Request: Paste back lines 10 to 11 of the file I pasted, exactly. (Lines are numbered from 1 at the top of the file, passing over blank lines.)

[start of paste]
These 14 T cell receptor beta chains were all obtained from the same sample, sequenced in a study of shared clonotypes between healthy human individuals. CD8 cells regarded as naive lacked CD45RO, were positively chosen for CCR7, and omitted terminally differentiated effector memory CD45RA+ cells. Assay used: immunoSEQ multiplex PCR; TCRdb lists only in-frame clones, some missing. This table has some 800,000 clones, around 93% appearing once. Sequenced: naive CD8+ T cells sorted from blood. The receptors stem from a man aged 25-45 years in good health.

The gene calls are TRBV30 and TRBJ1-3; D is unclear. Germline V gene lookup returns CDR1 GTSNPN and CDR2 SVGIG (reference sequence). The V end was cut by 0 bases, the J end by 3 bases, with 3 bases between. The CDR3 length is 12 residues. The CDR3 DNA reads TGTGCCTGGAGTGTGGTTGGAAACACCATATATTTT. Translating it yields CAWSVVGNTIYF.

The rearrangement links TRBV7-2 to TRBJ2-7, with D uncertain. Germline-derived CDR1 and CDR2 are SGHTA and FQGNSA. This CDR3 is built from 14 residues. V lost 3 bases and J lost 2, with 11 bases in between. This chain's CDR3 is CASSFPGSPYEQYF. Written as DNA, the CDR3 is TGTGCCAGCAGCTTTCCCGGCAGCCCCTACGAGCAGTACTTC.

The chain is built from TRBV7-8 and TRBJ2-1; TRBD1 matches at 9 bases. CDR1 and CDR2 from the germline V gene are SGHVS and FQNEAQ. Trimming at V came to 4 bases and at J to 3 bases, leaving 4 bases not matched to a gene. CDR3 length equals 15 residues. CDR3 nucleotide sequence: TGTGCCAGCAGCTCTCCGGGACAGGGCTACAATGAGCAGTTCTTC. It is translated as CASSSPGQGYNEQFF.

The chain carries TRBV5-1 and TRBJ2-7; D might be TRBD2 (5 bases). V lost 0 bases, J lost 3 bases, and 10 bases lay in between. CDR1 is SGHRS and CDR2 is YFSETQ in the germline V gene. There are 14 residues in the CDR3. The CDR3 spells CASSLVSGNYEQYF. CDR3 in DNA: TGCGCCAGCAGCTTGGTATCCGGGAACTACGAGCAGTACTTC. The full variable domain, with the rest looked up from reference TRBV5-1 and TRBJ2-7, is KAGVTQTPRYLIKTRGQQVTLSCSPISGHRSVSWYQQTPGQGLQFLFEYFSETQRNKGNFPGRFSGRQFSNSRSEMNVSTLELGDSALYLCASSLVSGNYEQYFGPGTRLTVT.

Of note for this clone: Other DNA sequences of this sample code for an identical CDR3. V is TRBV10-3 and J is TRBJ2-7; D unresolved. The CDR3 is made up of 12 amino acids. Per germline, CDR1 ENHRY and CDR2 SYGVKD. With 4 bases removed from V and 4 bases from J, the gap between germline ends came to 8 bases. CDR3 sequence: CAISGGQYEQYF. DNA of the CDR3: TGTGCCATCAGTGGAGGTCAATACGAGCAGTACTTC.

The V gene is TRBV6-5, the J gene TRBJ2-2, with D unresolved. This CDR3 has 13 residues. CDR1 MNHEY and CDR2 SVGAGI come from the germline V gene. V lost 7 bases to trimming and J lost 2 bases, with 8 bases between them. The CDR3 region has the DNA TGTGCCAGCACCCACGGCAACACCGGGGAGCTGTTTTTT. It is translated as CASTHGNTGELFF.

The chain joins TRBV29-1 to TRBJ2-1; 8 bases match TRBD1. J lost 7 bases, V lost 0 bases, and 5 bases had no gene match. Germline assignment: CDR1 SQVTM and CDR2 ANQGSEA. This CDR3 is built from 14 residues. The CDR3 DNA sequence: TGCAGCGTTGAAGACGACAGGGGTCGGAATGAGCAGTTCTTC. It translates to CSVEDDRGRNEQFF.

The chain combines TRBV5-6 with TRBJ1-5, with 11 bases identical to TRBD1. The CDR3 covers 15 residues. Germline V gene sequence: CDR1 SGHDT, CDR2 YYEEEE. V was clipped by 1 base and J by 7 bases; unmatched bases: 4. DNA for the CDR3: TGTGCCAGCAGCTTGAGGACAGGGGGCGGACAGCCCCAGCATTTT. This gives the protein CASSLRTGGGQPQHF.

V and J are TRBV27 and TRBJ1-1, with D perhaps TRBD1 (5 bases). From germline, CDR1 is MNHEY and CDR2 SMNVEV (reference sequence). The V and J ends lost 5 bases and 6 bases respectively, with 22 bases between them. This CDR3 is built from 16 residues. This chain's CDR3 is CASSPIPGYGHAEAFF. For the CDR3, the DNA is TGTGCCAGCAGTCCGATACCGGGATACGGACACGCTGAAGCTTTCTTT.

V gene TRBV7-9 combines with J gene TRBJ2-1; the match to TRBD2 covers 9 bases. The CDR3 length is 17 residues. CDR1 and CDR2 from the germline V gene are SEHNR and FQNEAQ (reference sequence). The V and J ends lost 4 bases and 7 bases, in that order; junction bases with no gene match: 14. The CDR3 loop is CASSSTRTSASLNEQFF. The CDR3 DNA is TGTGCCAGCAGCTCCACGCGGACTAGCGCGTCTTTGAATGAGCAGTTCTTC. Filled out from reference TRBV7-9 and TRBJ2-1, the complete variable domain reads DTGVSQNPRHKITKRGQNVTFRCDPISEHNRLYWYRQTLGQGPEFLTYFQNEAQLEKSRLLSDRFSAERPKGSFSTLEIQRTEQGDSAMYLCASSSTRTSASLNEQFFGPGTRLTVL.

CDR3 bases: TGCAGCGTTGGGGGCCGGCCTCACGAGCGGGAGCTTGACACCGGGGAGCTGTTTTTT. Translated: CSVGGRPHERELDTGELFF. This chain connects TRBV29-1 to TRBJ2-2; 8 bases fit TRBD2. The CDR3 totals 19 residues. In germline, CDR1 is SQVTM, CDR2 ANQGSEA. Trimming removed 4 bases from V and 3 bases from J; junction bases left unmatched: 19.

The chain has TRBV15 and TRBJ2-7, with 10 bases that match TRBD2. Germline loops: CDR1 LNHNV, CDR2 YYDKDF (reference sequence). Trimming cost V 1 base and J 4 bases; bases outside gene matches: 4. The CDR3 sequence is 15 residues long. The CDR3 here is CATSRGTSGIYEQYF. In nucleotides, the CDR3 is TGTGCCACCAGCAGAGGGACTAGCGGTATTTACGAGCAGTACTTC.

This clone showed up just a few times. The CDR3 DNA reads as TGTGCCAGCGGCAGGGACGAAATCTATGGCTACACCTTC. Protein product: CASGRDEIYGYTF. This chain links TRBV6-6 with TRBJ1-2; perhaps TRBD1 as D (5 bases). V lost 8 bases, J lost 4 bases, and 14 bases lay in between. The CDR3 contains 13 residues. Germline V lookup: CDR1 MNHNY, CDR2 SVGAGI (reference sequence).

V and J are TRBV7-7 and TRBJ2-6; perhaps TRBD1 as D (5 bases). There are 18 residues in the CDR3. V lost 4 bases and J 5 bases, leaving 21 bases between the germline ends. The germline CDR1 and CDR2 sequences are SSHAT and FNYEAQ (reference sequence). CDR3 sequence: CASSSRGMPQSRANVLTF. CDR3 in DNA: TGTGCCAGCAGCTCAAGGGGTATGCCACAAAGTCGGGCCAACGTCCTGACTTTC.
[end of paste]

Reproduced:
V and J are TRBV27 and TRBJ1-1, with D perhaps TRBD1 (5 bases). From germline, CDR1 is MNHEY and CDR2 SMNVEV (reference sequence). The V and J ends lost 5 bases and 6 bases respectively, with 22 bases between them. This CDR3 is built from 16 residues. This chain's CDR3 is CASSPIPGYGHAEAFF. For the CDR3, the DNA is TGTGCCAGCAGTCCGATACCGGGATACGGACACGCTGAAGCTTTCTTT.

V gene TRBV7-9 combines with J gene TRBJ2-1; the match to TRBD2 covers 9 bases. The CDR3 length is 17 residues. CDR1 and CDR2 from the germline V gene are SEHNR and FQNEAQ (reference sequence). The V and J ends lost 4 bases and 7 bases, in that order; junction bases with no gene match: 14. The CDR3 loop is CASSSTRTSASLNEQFF. The CDR3 DNA is TGTGCCAGCAGCTCCACGCGGACTAGCGCGTCTTTGAATGAGCAGTTCTTC. Filled out from reference TRBV7-9 and TRBJ2-1, the complete variable domain reads DTGVSQNPRHKITKRGQNVTFRCDPISEHNRLYWYRQTLGQGPEFLTYFQNEAQLEKSRLLSDRFSAERPKGSFSTLEIQRTEQGDSAMYLCASSSTRTSASLNEQFFGPGTRLTVL.